I realized something last night in talking to Ann.
In 1986, I was home sick from school when the Challenger exploded. My mother told me to turn on the TV and I saw a repeat of the event. Within 15 minutes my ever-present coping mechanism kicked in and I started making jokes about it to myself. “No! I said Bud Light!” I’ve always used humor as a way of dealing. Gallows humor or self-deprecating humor, or just plain silliness has long been my method for dealing with scary situations.
I realized that it’s been a year since the World Trade Center came down, since the Pentagon was damaged, and since a plane went (was shot?) down in PA and I haven’t made any jokes. I can’t. There are no jokes to be made. Watch TV and read other people’s writings. Even Robin Williams, the man who can make anything funny, only joked about how New Yorkers were returning to normal (“Fuckin’ New York!”) rather than about the event itself.
It defies humor. It’s too big, too personal, to horrible, or maybe just too intimate for jokes. Ok, I did try to make one lame joke once. I noticed that Life cereal looks a lot like those shattered pieces of the World Trade Center. But the blank looks I got quickly got me to shut up about that one.
Why are we able to joke about so many things (why am I so able to joke about so many things) yet not this? I remember all the jokes about Elian a few years back. But I doubt anyone directly involved with that situation is able to joke about it. I remember jokes about Lady Di too. But I doubt the surviving people or her close friends can joke about it.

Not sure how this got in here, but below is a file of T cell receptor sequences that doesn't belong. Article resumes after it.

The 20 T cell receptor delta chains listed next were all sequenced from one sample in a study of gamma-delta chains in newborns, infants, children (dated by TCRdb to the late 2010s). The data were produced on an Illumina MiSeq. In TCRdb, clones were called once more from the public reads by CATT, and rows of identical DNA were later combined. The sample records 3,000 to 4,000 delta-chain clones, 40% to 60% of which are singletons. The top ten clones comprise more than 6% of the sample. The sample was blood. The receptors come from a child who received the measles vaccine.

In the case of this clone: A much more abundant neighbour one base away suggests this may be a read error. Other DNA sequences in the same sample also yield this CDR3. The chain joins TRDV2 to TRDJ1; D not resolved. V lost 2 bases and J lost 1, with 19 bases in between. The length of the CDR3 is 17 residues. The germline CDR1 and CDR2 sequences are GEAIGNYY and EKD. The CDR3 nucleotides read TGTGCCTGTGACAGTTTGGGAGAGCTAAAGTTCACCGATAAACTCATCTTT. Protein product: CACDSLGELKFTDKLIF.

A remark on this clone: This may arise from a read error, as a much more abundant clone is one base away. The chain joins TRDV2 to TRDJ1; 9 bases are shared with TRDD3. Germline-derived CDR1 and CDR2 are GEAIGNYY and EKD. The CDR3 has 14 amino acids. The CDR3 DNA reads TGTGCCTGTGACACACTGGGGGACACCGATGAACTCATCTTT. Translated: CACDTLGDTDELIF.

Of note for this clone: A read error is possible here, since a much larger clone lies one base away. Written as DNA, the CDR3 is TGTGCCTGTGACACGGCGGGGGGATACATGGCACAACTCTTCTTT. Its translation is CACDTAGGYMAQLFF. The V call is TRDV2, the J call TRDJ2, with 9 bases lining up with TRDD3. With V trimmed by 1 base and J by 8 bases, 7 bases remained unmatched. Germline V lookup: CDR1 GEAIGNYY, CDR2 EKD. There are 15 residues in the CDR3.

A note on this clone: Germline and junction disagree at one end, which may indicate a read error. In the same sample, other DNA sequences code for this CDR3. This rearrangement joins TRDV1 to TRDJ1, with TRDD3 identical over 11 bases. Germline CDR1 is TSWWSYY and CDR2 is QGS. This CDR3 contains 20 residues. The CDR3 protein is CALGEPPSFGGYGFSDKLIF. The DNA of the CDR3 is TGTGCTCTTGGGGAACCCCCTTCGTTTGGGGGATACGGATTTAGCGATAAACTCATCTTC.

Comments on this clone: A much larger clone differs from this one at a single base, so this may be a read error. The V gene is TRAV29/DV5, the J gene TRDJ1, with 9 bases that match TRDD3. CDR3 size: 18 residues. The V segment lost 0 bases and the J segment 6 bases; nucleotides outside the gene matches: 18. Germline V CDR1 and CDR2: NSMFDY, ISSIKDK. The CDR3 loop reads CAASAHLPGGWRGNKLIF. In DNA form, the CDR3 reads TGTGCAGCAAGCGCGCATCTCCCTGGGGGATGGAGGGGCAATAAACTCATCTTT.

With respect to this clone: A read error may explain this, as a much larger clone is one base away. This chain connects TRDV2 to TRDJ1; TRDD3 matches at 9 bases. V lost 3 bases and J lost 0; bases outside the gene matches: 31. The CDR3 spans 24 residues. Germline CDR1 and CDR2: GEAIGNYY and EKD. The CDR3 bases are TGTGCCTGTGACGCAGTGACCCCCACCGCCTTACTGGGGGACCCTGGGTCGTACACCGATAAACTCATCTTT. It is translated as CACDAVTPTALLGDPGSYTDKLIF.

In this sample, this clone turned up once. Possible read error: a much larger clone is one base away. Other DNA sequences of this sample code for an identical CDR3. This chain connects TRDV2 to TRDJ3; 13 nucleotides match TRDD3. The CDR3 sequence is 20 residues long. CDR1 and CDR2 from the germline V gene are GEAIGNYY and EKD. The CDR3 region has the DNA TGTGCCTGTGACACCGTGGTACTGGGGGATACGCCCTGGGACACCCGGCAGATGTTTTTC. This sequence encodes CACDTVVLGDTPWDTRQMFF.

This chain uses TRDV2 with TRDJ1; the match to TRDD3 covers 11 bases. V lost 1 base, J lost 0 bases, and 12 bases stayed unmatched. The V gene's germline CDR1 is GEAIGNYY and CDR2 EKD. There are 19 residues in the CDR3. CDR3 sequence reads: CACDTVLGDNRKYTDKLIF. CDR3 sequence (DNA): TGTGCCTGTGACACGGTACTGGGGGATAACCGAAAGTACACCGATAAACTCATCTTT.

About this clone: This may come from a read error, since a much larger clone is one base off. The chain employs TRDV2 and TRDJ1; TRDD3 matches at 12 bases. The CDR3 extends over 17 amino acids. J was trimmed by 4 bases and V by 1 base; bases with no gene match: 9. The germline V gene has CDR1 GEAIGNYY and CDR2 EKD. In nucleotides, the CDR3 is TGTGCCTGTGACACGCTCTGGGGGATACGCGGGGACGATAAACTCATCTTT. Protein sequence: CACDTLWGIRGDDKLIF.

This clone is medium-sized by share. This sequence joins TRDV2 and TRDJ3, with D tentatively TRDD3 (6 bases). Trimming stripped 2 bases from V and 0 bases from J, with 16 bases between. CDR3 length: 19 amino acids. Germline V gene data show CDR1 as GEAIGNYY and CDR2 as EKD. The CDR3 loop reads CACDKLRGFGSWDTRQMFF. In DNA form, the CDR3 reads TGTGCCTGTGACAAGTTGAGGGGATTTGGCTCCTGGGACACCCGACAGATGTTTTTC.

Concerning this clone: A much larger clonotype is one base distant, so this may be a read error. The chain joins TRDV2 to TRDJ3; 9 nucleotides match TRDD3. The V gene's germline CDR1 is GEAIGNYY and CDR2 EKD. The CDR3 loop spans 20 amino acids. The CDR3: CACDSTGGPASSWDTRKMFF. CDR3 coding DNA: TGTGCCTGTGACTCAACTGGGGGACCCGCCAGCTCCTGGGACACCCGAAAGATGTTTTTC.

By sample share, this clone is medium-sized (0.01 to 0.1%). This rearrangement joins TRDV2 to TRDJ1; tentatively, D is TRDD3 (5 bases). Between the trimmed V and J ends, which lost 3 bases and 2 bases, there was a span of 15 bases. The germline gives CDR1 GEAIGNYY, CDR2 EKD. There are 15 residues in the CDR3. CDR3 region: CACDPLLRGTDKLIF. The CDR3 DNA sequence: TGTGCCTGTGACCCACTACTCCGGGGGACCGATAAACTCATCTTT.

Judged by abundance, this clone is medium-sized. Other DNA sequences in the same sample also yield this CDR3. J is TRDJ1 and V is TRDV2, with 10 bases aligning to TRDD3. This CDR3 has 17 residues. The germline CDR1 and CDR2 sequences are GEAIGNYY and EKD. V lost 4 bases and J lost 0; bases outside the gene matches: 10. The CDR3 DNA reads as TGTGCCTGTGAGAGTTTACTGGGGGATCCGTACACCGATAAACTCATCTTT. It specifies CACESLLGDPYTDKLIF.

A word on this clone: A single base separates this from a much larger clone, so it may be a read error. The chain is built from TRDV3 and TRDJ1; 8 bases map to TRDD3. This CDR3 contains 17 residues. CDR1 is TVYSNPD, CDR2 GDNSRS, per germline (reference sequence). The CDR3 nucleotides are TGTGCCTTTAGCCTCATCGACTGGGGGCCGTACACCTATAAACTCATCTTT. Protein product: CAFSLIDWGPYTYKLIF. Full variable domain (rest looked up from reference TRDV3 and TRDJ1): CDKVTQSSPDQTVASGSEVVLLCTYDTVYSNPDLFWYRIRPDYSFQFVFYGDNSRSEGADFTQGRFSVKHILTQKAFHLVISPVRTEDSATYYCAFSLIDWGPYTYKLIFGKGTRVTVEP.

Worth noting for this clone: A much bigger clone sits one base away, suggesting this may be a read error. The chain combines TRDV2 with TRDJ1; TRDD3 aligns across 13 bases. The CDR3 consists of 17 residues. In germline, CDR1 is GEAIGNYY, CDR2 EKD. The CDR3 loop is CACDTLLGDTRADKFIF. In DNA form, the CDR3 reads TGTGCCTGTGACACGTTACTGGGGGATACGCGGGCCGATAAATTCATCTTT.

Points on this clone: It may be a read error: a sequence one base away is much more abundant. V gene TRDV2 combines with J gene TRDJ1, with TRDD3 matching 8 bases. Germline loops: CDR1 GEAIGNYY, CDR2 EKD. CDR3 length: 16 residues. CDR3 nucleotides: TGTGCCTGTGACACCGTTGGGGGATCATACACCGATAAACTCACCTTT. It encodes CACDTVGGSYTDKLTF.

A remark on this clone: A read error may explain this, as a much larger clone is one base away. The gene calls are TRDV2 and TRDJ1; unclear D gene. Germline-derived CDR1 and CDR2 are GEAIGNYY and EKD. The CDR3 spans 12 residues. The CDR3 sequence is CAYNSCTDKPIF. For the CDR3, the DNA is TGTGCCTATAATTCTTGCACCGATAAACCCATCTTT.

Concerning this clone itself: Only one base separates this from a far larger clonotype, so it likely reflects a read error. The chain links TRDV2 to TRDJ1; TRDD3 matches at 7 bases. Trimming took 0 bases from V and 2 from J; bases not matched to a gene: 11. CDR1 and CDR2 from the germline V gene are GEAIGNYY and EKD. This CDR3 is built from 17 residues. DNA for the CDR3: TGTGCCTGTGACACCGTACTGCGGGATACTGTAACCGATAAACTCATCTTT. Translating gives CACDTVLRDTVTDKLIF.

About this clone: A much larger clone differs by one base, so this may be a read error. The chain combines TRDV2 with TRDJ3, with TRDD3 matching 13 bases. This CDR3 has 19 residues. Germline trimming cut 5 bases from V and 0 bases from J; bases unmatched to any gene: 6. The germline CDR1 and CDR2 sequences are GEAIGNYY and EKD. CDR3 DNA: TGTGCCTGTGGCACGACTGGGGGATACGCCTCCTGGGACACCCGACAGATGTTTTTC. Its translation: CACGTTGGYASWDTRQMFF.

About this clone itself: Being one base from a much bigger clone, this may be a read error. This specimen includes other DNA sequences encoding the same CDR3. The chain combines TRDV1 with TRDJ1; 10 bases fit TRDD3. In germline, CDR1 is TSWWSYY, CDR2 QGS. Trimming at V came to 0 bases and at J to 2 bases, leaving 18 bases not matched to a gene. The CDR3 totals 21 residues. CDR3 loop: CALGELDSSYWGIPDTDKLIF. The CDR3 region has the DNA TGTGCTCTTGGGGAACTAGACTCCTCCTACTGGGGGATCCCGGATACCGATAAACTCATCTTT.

Maybe we can’t joke about 9/11 because it hit all of us. We are all involved. 9/11 did not happen to other people, it happened to all of us. We are all connected to it.
I wonder if this has ever happened to us, to Americans, before. Have we ever been so touched by an event as a people so as to have a shared pain and a complete lack of ability (or willingness, rather) to make light of it?
I’ve been reading biographies of revolutionary war figures. I’ve read Joseph Ellis’ books Founding Brothers
and American Sphinx
and am now reading David McCullough’s John Adams. Next on the list is The First American. I’ve grown to have a deep fascination for the earliest days of this republic and what it took to get this endeavour started. It’s blown me away. But it also made me stop and wonder what events have touched everyone such that no one could joke about it? Did the Civil War do that? Did any of the World Wars do that? I wasn’t there, so I don’t know. In my lifetime, this is the first time I can ever remember us as a nation being all touched as one.